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‘When you have two quarterbacks, you have none’ - NFL execs rank Seahawks as NFC bottom dwellers

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NFL: Chicago Bears at Seattle Seahawks Joe Nicholson-USA TODAY Sports

If you’ve followed Mike Sando’s work over the years, you know that one of his regular features is polling anonymous NFL executives on various topics in and around the league. This column on The Athletic focuses on conference rankings, and if you’re a Seattle Seahawks fan, you’ll likely not be surprised at the opinions.

Five execs were asked to rank the teams in the AFC and NFC from best to worst. We don’t really care about the AFC but if you do, the Denver Broncos are only 7th. As for the NFC and the Seahawks? Yeah it’s ugly. The highest ranking one executive gave was 11th — that same exec also had the Carolina Panthers at 5th and Washington Commanders at 6th — but everyone else was either 14th or 15th. When averaged out, the Seahawks are ranked as the 2nd worst team in the conference ahead of only the Atlanta Falcons.

Here’s the blurb:

The Seahawks will most likely need to be very good on defense and special teams — better than they have been recently — to approximate their relative success in 2010 and 2011, the only seasons under coach Pete Carroll when Russell Wilson wasn’t the starting quarterback. Seattle went 7-9 twice at the time.

“It didn’t look good this preseason,” an exec said. “When you have two quarterbacks, you have none. I think it could be bad.”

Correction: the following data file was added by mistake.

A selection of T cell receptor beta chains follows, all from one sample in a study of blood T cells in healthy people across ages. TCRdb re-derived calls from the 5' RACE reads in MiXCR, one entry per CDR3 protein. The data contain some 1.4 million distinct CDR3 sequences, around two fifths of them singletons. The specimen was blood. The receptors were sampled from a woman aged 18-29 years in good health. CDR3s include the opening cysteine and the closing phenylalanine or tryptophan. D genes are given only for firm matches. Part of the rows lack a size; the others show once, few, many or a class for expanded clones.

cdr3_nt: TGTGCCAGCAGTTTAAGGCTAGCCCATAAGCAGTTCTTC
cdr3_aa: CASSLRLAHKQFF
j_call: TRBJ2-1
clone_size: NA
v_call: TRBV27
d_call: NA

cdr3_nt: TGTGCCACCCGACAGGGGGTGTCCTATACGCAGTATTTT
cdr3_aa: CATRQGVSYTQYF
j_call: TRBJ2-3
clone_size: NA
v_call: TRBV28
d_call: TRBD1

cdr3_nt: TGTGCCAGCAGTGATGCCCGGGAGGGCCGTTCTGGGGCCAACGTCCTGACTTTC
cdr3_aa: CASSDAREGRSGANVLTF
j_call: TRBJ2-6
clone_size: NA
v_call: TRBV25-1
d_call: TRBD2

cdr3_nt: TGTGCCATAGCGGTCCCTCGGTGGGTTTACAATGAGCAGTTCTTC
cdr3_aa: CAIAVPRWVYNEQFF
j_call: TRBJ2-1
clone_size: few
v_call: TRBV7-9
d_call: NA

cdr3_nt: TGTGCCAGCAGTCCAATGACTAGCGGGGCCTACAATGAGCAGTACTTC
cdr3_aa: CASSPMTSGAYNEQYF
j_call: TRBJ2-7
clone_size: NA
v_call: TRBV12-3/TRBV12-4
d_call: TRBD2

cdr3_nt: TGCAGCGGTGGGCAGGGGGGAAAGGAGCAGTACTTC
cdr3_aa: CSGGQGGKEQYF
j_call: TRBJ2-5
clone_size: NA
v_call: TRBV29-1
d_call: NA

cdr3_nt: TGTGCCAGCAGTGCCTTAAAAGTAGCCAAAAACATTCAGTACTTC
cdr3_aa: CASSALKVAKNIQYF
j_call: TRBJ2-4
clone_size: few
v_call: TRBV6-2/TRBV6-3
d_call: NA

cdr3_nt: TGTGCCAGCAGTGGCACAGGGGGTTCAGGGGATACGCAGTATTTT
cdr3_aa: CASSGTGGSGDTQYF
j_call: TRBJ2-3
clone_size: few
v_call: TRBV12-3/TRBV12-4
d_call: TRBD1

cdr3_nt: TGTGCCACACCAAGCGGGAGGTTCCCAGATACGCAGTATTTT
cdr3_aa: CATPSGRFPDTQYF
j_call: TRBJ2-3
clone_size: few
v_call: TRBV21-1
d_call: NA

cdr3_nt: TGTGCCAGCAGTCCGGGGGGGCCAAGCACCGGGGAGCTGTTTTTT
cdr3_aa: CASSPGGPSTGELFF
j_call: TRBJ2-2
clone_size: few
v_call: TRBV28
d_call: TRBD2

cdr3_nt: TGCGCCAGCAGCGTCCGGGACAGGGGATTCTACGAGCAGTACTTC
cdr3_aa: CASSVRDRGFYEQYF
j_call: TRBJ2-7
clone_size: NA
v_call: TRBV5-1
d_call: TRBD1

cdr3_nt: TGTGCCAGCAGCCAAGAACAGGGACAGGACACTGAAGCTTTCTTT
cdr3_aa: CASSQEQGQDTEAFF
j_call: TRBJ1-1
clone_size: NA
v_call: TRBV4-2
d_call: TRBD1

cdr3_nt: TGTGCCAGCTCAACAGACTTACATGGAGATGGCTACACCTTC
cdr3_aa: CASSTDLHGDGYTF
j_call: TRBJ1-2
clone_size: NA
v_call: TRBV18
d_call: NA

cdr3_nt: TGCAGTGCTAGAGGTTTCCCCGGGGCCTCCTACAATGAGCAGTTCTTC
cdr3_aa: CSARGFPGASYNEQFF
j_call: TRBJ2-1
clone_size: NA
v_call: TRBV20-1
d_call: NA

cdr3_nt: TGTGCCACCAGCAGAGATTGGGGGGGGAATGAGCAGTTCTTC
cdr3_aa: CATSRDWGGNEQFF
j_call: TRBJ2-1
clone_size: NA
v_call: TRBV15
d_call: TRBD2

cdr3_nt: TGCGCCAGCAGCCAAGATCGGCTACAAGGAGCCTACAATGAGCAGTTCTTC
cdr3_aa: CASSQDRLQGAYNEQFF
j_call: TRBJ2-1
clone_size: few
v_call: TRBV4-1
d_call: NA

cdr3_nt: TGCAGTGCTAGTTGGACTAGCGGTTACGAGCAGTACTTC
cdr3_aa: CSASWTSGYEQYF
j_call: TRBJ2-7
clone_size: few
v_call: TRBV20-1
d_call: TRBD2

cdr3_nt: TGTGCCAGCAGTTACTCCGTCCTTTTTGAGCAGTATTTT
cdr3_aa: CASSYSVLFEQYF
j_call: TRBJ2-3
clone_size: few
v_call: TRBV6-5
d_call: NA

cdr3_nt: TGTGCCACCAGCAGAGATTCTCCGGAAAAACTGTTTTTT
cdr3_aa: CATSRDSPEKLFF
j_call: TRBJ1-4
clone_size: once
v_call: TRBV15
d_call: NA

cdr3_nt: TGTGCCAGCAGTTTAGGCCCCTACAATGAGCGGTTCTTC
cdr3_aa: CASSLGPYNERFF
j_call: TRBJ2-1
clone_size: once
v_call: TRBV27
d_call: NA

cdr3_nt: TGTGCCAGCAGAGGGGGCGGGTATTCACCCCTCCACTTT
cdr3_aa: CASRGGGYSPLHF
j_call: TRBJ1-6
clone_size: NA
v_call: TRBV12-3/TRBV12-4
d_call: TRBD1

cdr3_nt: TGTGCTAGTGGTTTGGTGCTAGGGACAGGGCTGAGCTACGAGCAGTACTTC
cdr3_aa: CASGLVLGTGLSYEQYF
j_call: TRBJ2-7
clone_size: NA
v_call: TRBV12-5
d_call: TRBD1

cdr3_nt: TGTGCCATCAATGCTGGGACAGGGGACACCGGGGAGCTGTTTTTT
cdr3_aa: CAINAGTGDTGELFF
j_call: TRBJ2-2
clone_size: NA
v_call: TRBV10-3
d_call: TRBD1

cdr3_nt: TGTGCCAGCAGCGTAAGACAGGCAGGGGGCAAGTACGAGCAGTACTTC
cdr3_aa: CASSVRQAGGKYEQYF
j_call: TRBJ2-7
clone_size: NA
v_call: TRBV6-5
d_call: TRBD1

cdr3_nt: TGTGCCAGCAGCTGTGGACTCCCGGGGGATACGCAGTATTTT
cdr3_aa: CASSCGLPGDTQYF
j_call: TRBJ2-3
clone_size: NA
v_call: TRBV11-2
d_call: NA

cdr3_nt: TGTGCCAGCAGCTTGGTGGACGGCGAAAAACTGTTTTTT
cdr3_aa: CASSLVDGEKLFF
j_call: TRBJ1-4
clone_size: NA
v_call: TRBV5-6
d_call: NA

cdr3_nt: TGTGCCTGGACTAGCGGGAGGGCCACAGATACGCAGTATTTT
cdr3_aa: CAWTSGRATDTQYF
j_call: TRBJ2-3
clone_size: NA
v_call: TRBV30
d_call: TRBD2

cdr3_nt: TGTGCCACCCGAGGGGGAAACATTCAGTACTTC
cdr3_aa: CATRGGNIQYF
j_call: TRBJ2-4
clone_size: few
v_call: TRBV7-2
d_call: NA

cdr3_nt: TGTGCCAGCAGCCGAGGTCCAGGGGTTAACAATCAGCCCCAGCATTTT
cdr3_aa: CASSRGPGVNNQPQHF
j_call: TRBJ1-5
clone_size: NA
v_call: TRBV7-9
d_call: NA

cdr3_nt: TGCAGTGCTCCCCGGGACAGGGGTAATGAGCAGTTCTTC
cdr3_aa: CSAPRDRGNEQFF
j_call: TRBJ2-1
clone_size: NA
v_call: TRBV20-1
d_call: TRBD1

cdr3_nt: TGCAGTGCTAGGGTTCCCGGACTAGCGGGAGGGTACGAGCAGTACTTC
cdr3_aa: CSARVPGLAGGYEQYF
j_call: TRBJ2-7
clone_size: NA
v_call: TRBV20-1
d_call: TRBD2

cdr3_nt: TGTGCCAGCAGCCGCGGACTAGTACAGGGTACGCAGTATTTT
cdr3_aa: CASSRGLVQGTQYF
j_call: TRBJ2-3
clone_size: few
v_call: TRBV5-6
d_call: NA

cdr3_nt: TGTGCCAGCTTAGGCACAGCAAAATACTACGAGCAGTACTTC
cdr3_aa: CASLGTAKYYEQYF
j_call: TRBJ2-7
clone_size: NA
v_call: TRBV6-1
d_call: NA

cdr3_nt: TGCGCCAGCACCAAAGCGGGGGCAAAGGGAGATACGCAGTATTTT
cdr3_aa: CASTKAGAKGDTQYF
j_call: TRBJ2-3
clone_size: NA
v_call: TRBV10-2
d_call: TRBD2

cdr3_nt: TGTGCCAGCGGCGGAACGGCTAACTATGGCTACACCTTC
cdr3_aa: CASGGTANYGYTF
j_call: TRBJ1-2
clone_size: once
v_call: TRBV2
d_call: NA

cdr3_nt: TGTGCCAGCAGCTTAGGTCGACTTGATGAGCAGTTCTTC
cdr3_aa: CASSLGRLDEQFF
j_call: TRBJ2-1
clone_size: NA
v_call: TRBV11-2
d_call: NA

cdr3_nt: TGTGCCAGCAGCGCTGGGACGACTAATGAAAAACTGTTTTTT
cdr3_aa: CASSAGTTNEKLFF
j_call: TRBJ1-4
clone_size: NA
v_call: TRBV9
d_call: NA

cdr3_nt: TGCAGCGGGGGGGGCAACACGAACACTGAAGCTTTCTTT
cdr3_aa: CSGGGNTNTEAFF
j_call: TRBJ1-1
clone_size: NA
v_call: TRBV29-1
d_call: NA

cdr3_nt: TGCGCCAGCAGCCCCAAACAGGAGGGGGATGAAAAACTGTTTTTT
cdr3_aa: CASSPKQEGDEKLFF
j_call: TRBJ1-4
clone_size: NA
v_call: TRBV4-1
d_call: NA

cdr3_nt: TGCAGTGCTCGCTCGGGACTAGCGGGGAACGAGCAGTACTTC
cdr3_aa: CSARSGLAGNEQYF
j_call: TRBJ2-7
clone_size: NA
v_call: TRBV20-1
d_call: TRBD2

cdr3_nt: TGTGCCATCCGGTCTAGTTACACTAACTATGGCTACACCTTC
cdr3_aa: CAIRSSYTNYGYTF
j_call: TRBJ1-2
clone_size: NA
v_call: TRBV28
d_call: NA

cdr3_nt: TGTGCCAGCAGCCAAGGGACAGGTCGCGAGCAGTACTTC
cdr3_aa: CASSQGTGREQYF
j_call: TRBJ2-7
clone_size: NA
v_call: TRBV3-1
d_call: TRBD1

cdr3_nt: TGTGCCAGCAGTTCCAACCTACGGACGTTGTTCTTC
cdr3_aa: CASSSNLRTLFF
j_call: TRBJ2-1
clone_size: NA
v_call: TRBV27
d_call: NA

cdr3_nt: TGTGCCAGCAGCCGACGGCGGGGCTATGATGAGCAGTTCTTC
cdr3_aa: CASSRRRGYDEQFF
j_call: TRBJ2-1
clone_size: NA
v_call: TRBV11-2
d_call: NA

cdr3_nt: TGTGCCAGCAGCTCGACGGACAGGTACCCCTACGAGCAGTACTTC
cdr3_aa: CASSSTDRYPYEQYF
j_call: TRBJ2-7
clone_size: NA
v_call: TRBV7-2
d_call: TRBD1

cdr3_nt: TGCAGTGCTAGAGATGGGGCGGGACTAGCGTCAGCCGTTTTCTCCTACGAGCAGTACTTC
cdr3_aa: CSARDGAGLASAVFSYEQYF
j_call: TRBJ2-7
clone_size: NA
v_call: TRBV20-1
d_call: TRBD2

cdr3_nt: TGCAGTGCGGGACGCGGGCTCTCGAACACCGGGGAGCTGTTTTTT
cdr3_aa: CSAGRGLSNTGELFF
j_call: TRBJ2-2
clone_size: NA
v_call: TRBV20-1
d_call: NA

Carroll has never finished worse than 6-10 in 17 seasons as an NFL head coach.

“The two tackles they drafted can play, but they don’t have a quarterback,” the voter who ranked Seattle 11th said. “Geno Smith is not very good and Drew Lock, he did it in the preseason game against Pittsburgh when he got sacked late in the game. He impresses you and you are like, ‘All right, here you go,’ but his errors are game-changing. Bad interceptions, bad sacks, bad fumbles.”

Last year, same survey, the Seahawks were 3rd, so this is the heaviest of falls. The expected dropoff from Wilson to Geno/Lock is obviously the main reason for this, but that’s also another way of saying the roster as a whole isn’t good enough to overcome below-average QB play.

It may be an annoyance that this offseason has just been one big dogpiling on the Seahawks from national media and league insiders, but when the team hasn’t had much playoff success over the past six seasons, had a bad 2021 and then traded away its best ever quarterback, what do you think is going to be said? The Seahawks (Pete Carroll and John Schneider especially) are going to have to re-earn their reputation the hard way, even if it’s not an overnight process.